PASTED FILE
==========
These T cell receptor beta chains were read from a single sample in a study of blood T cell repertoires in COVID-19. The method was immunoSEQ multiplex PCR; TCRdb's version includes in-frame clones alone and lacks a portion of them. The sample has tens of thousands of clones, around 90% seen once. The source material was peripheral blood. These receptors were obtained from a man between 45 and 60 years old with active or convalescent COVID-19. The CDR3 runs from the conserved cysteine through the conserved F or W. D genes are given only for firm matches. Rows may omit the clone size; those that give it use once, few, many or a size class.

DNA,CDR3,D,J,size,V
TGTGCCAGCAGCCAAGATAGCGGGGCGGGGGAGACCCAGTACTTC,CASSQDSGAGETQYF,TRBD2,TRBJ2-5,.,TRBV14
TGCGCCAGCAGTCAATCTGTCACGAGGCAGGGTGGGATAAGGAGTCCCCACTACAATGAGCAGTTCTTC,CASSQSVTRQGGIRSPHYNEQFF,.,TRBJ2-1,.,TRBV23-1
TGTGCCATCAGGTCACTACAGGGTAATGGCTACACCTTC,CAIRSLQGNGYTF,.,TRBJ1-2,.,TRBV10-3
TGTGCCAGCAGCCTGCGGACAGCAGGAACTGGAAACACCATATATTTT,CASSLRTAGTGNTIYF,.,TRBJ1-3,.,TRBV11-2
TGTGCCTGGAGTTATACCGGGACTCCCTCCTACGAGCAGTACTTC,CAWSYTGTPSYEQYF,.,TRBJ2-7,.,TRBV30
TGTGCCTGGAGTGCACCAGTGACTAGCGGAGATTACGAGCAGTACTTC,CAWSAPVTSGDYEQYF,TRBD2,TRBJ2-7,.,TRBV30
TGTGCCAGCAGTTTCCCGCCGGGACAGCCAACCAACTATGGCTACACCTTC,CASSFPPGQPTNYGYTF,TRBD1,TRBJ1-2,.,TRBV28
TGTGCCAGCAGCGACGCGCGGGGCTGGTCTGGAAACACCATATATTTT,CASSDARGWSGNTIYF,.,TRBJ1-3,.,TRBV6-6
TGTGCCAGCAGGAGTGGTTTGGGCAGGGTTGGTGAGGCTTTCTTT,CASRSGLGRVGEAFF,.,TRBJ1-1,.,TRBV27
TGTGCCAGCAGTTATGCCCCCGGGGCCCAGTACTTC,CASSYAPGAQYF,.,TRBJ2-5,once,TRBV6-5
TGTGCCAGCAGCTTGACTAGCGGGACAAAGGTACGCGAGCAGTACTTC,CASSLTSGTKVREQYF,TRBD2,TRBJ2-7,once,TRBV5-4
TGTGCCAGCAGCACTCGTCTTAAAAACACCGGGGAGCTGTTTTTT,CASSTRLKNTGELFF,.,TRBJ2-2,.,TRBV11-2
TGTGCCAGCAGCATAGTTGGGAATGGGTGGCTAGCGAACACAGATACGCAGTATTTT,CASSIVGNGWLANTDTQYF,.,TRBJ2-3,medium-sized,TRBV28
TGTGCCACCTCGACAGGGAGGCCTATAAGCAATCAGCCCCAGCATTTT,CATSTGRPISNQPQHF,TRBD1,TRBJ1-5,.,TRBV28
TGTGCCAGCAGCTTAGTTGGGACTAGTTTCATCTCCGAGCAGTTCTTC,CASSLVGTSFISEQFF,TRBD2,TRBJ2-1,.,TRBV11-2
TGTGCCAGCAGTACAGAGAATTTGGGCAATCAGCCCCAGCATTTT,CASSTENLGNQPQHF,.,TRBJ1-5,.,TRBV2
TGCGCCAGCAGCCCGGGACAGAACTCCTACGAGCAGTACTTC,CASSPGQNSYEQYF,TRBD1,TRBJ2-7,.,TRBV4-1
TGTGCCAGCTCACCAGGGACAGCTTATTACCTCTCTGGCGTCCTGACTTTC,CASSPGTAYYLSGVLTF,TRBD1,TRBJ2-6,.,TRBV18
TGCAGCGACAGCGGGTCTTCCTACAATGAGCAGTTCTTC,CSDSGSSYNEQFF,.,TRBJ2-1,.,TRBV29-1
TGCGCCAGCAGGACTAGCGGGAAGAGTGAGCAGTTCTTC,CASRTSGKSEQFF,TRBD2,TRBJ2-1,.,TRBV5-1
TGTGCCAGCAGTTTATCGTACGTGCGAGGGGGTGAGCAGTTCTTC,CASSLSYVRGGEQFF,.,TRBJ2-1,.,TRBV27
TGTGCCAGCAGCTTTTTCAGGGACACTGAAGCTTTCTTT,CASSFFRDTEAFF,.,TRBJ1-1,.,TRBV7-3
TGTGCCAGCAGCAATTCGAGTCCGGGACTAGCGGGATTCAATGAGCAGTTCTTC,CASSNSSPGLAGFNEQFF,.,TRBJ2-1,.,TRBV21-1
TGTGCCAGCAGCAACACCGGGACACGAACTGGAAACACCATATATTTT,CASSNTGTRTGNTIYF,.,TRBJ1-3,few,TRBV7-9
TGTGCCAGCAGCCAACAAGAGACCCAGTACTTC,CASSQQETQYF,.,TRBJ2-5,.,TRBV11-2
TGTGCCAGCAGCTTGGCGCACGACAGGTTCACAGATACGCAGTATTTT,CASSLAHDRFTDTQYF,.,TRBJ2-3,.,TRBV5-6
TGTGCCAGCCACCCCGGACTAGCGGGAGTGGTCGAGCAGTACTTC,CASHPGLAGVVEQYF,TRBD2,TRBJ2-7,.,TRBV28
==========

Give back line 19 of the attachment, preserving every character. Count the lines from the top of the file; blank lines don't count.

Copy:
TGCGCCAGCAGCCCGGGACAGAACTCCTACGAGCAGTACTTC,CASSPGQNSYEQYF,TRBD1,TRBJ2-7,.,TRBV4-1